Nostalgia is everywhere these days. Maybe that's the reason why an old video is making the rounds on the interwebs lately.
It's a special tribute to Aurora, in pure 90s fashion.
You actually don't get much more 90s than this.
Are you as pumped up about Aurora as we are right now?
The spot started airing on Aurora's cable channel in 1993, during election night coverage. And if it pumped you up at the time...prepare to have your mind blown.
Yep, she said New Jersey.
“They are exactly alike. There’s no difference except the words," Jerome Gilmer told us.
Jerome would know. He wrote the song - for New Jersey. But it got the attention of his hometown cable station.
“He called me and said, 'Hey, we’d like to do something can we talk?'" he remembers. "It was decided that they could make Aurora fit where New Jersey fit.”
So "Positively Aurora" was born in the era when hometown pride songs were HUGE.
“You can take these to be absolute cheese, totally hokey, or you can take it as something heart warming and something to be proud of," Gilmer says.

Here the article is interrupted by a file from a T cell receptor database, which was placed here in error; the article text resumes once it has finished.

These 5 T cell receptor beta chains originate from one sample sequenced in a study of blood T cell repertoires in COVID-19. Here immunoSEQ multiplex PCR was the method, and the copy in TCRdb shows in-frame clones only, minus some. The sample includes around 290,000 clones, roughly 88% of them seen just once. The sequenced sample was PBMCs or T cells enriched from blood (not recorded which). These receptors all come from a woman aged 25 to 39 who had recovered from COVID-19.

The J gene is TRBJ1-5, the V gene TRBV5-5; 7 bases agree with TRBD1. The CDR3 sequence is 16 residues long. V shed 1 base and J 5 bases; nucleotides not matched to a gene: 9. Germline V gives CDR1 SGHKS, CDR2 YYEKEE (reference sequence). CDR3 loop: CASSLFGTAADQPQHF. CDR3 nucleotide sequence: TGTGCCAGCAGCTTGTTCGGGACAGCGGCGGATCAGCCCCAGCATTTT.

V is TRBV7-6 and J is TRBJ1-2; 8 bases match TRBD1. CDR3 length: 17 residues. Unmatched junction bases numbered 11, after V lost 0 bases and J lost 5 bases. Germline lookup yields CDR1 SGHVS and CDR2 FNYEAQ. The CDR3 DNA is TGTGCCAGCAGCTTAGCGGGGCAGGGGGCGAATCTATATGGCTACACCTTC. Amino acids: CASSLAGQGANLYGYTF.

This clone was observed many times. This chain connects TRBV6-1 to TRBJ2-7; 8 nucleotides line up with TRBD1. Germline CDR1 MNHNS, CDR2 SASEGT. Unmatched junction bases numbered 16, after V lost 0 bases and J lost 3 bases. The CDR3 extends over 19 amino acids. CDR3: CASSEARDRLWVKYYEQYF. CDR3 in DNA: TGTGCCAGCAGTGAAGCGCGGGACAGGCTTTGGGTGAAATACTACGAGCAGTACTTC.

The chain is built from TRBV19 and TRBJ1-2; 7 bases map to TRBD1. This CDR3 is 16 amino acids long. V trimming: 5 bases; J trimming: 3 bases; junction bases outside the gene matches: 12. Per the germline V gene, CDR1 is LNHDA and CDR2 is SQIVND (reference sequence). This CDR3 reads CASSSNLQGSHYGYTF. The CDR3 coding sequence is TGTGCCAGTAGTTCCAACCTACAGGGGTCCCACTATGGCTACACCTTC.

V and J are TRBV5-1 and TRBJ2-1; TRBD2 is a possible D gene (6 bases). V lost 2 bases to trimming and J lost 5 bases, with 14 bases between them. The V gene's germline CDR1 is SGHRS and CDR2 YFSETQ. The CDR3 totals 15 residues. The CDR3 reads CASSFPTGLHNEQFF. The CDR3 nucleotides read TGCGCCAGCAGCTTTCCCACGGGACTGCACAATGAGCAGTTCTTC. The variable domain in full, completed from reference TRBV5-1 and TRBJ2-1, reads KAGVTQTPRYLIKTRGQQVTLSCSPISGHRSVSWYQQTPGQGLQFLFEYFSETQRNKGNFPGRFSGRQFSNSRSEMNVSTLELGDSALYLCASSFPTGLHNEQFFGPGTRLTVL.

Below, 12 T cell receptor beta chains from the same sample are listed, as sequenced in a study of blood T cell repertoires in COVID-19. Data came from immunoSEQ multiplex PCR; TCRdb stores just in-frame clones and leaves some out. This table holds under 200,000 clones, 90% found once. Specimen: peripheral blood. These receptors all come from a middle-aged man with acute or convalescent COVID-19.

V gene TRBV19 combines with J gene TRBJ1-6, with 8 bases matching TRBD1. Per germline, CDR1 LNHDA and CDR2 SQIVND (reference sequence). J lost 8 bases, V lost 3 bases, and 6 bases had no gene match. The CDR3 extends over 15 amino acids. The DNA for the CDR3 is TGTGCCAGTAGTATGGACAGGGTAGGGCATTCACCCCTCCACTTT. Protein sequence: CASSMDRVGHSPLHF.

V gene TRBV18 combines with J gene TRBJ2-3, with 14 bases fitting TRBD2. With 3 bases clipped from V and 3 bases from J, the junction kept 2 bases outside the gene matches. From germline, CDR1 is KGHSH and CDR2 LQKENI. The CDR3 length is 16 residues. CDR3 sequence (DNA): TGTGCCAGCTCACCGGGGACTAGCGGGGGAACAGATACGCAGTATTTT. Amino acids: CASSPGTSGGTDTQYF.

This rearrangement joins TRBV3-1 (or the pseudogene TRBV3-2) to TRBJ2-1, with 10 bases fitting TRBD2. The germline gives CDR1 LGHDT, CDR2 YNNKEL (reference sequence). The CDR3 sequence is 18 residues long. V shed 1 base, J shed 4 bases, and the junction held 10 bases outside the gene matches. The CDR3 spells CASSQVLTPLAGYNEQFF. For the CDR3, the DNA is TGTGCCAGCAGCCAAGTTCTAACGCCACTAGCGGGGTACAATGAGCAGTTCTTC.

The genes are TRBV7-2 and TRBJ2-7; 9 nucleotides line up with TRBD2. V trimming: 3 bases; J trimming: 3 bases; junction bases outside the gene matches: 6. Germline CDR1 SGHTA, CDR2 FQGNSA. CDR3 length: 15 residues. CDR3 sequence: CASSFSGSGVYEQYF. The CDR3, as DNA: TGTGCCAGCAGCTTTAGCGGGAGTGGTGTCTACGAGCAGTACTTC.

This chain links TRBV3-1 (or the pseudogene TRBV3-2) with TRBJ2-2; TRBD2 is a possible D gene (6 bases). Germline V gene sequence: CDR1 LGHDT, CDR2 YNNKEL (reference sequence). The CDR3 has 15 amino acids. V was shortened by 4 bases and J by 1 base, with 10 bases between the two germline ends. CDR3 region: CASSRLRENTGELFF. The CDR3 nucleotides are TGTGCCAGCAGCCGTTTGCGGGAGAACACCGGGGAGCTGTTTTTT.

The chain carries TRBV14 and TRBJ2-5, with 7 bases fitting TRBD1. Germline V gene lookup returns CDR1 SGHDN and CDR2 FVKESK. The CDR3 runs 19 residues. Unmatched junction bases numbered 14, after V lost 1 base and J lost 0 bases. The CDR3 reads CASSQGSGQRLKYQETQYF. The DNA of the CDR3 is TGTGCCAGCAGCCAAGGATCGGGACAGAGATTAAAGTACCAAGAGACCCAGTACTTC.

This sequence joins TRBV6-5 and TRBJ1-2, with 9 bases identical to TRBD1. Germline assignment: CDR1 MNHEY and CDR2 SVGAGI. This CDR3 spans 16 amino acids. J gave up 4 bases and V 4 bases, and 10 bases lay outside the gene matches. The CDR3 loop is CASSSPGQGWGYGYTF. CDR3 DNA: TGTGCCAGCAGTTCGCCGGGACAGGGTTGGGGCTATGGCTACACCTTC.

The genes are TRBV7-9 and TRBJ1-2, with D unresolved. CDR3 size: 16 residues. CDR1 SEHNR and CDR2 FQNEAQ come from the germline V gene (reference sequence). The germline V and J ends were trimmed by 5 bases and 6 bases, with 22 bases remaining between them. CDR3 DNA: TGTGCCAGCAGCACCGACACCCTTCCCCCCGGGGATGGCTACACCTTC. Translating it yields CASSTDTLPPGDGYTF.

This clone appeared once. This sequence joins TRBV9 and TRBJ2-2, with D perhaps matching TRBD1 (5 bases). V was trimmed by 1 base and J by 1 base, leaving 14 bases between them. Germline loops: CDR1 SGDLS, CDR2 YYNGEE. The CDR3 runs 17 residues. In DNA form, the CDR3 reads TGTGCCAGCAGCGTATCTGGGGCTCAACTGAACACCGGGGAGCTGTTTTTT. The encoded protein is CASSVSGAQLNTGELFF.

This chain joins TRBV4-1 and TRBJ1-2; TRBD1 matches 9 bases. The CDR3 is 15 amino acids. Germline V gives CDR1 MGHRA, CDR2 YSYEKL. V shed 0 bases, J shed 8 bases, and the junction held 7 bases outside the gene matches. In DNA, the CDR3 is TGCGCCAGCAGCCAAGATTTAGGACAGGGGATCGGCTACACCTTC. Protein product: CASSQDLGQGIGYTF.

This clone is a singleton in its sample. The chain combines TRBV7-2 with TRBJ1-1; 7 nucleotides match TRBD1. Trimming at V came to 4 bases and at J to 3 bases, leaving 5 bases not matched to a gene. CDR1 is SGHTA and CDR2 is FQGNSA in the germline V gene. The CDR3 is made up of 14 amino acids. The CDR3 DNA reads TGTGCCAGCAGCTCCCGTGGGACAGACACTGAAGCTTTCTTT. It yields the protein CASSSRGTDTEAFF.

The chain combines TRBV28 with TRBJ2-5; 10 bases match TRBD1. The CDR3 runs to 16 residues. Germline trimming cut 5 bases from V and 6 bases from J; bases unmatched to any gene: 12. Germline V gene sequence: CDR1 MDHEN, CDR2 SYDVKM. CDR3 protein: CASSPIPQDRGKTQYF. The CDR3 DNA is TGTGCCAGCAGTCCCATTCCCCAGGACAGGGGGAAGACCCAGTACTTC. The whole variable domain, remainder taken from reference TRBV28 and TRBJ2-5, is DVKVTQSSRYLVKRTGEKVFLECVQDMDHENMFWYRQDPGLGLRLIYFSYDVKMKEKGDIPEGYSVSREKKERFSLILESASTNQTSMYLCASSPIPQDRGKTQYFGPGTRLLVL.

He still writes them, usually working with a TV station.
“They’re trendy. There’s long stretches where no one would think of doing a thing like that. And I didn’t think they were going to come back. And here in the last few years we’ve done quite a few.”
Cheesy or heart warming...Gilmer hopes they accomplish the mission -- to make people feel better about who they are.
By the way, this story reminds us of one of our favorite stories, if we may make a recommendation?
This is kind of a throw-back recommendation. It's from This American Life, from March of 2014.
Host Ira Glass, who is from Baltimore, tracks down a Canadian. A Calgarian named Ken Lima-Cuelho, to be specific, and they chat about the weird slogan song that promoted Calgary, and everything it has to offer.
One of the lyrics is "Hello Calgary." Glass says he and his friends used to listen to it because they were proud of it. They knew all of the words.
And then the Ken's dreams were crushed when Ira played him the exact same song. But it didn't say "Hello Calgary."
It said "Hello Milwaulkee."
Same song, different city.
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